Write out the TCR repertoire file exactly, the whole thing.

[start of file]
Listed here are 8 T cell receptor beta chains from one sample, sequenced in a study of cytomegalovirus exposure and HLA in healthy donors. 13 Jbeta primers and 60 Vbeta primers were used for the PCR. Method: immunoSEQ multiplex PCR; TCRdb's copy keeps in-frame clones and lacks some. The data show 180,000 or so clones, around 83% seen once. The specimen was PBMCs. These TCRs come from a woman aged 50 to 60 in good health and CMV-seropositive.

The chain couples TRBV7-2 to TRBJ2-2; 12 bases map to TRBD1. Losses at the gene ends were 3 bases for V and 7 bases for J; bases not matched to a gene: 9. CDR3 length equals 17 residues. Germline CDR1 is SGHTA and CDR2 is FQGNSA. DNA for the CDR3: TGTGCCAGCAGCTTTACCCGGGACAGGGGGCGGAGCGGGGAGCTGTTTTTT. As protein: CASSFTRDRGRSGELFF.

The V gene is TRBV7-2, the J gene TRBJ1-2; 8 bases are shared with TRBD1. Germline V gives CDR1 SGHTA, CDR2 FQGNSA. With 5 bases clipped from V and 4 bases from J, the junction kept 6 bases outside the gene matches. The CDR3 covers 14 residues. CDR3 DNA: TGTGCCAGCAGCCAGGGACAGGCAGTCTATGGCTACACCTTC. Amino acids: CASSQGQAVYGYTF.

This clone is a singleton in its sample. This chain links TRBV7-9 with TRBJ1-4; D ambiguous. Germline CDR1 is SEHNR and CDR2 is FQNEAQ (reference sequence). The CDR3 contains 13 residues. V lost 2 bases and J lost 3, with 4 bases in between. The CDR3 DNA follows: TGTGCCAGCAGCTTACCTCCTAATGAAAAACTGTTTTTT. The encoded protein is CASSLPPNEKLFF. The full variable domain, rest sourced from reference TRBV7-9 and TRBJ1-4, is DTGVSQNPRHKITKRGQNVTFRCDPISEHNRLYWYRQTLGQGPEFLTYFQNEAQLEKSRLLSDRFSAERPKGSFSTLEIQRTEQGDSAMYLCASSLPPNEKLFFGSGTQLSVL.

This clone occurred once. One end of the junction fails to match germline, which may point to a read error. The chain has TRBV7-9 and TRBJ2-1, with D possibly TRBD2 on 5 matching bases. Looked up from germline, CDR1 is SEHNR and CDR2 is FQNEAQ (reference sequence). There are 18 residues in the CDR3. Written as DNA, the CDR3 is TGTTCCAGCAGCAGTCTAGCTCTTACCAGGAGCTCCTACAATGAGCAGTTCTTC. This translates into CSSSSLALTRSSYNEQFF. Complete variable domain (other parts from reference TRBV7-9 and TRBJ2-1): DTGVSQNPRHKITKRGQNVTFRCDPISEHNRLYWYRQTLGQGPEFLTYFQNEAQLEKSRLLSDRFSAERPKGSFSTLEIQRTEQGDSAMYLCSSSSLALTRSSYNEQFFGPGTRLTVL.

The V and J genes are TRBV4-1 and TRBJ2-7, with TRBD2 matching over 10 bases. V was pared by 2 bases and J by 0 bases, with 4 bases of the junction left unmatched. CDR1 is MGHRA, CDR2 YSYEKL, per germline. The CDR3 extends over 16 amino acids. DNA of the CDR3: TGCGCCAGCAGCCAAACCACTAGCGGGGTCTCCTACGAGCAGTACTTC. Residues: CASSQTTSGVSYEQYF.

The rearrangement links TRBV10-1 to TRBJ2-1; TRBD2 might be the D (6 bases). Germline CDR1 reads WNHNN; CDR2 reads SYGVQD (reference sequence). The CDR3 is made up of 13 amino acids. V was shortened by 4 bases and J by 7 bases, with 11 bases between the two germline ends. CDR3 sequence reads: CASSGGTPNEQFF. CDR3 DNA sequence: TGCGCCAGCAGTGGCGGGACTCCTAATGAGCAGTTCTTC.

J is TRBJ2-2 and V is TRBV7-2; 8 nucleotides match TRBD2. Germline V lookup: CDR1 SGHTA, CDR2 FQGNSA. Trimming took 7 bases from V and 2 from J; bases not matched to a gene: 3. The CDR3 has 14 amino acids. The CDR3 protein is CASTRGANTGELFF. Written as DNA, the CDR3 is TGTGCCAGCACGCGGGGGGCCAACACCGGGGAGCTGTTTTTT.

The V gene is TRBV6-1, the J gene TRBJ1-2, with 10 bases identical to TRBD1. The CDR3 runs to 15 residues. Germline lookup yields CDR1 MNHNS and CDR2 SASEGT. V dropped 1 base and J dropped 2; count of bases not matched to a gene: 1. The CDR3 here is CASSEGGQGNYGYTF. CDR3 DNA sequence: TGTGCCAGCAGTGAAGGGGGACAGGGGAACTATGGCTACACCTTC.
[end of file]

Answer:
Listed here are 8 T cell receptor beta chains from one sample, sequenced in a study of cytomegalovirus exposure and HLA in healthy donors. 13 Jbeta primers and 60 Vbeta primers were used for the PCR. Method: immunoSEQ multiplex PCR; TCRdb's copy keeps in-frame clones and lacks some. The data show 180,000 or so clones, around 83% seen once. The specimen was PBMCs. These TCRs come from a woman aged 50 to 60 in good health and CMV-seropositive.

The chain couples TRBV7-2 to TRBJ2-2; 12 bases map to TRBD1. Losses at the gene ends were 3 bases for V and 7 bases for J; bases not matched to a gene: 9. CDR3 length equals 17 residues. Germline CDR1 is SGHTA and CDR2 is FQGNSA. DNA for the CDR3: TGTGCCAGCAGCTTTACCCGGGACAGGGGGCGGAGCGGGGAGCTGTTTTTT. As protein: CASSFTRDRGRSGELFF.

The V gene is TRBV7-2, the J gene TRBJ1-2; 8 bases are shared with TRBD1. Germline V gives CDR1 SGHTA, CDR2 FQGNSA. With 5 bases clipped from V and 4 bases from J, the junction kept 6 bases outside the gene matches. The CDR3 covers 14 residues. CDR3 DNA: TGTGCCAGCAGCCAGGGACAGGCAGTCTATGGCTACACCTTC. Amino acids: CASSQGQAVYGYTF.

This clone is a singleton in its sample. This chain links TRBV7-9 with TRBJ1-4; D ambiguous. Germline CDR1 is SEHNR and CDR2 is FQNEAQ (reference sequence). The CDR3 contains 13 residues. V lost 2 bases and J lost 3, with 4 bases in between. The CDR3 DNA follows: TGTGCCAGCAGCTTACCTCCTAATGAAAAACTGTTTTTT. The encoded protein is CASSLPPNEKLFF. The full variable domain, rest sourced from reference TRBV7-9 and TRBJ1-4, is DTGVSQNPRHKITKRGQNVTFRCDPISEHNRLYWYRQTLGQGPEFLTYFQNEAQLEKSRLLSDRFSAERPKGSFSTLEIQRTEQGDSAMYLCASSLPPNEKLFFGSGTQLSVL.

This clone occurred once. One end of the junction fails to match germline, which may point to a read error. The chain has TRBV7-9 and TRBJ2-1, with D possibly TRBD2 on 5 matching bases. Looked up from germline, CDR1 is SEHNR and CDR2 is FQNEAQ (reference sequence). There are 18 residues in the CDR3. Written as DNA, the CDR3 is TGTTCCAGCAGCAGTCTAGCTCTTACCAGGAGCTCCTACAATGAGCAGTTCTTC. This translates into CSSSSLALTRSSYNEQFF. Complete variable domain (other parts from reference TRBV7-9 and TRBJ2-1): DTGVSQNPRHKITKRGQNVTFRCDPISEHNRLYWYRQTLGQGPEFLTYFQNEAQLEKSRLLSDRFSAERPKGSFSTLEIQRTEQGDSAMYLCSSSSLALTRSSYNEQFFGPGTRLTVL.

The V and J genes are TRBV4-1 and TRBJ2-7, with TRBD2 matching over 10 bases. V was pared by 2 bases and J by 0 bases, with 4 bases of the junction left unmatched. CDR1 is MGHRA, CDR2 YSYEKL, per germline. The CDR3 extends over 16 amino acids. DNA of the CDR3: TGCGCCAGCAGCCAAACCACTAGCGGGGTCTCCTACGAGCAGTACTTC. Residues: CASSQTTSGVSYEQYF.

The rearrangement links TRBV10-1 to TRBJ2-1; TRBD2 might be the D (6 bases). Germline CDR1 reads WNHNN; CDR2 reads SYGVQD (reference sequence). The CDR3 is made up of 13 amino acids. V was shortened by 4 bases and J by 7 bases, with 11 bases between the two germline ends. CDR3 sequence reads: CASSGGTPNEQFF. CDR3 DNA sequence: TGCGCCAGCAGTGGCGGGACTCCTAATGAGCAGTTCTTC.

J is TRBJ2-2 and V is TRBV7-2; 8 nucleotides match TRBD2. Germline V lookup: CDR1 SGHTA, CDR2 FQGNSA. Trimming took 7 bases from V and 2 from J; bases not matched to a gene: 3. The CDR3 has 14 amino acids. The CDR3 protein is CASTRGANTGELFF. Written as DNA, the CDR3 is TGTGCCAGCACGCGGGGGGCCAACACCGGGGAGCTGTTTTTT.

The V gene is TRBV6-1, the J gene TRBJ1-2, with 10 bases identical to TRBD1. The CDR3 runs to 15 residues. Germline lookup yields CDR1 MNHNS and CDR2 SASEGT. V dropped 1 base and J dropped 2; count of bases not matched to a gene: 1. The CDR3 here is CASSEGGQGNYGYTF. CDR3 DNA sequence: TGTGCCAGCAGTGAAGGGGGACAGGGGAACTATGGCTACACCTTC.